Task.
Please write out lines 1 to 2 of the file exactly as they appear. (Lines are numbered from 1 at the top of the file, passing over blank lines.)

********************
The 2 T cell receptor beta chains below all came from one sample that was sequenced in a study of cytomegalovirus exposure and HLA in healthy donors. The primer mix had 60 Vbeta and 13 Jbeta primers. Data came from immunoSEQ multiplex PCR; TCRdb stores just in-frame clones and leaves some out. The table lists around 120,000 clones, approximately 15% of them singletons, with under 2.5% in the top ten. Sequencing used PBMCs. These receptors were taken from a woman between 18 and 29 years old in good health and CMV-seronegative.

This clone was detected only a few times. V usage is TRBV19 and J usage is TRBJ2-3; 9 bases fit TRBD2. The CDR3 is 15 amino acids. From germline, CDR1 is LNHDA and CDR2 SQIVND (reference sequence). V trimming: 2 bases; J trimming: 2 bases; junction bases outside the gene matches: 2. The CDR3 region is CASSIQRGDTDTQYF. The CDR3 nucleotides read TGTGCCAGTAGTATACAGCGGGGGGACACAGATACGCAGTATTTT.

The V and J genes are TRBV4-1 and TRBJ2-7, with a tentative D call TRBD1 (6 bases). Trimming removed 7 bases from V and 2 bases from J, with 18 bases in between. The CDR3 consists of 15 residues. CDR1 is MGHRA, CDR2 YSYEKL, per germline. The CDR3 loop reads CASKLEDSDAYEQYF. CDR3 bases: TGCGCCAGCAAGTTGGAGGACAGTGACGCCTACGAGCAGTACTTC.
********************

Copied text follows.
The 2 T cell receptor beta chains below all came from one sample that was sequenced in a study of cytomegalovirus exposure and HLA in healthy donors. The primer mix had 60 Vbeta and 13 Jbeta primers. Data came from immunoSEQ multiplex PCR; TCRdb stores just in-frame clones and leaves some out. The table lists around 120,000 clones, approximately 15% of them singletons, with under 2.5% in the top ten. Sequencing used PBMCs. These receptors were taken from a woman between 18 and 29 years old in good health and CMV-seronegative.

This clone was detected only a few times. V usage is TRBV19 and J usage is TRBJ2-3; 9 bases fit TRBD2. The CDR3 is 15 amino acids. From germline, CDR1 is LNHDA and CDR2 SQIVND (reference sequence). V trimming: 2 bases; J trimming: 2 bases; junction bases outside the gene matches: 2. The CDR3 region is CASSIQRGDTDTQYF. The CDR3 nucleotides read TGTGCCAGTAGTATACAGCGGGGGGACACAGATACGCAGTATTTT.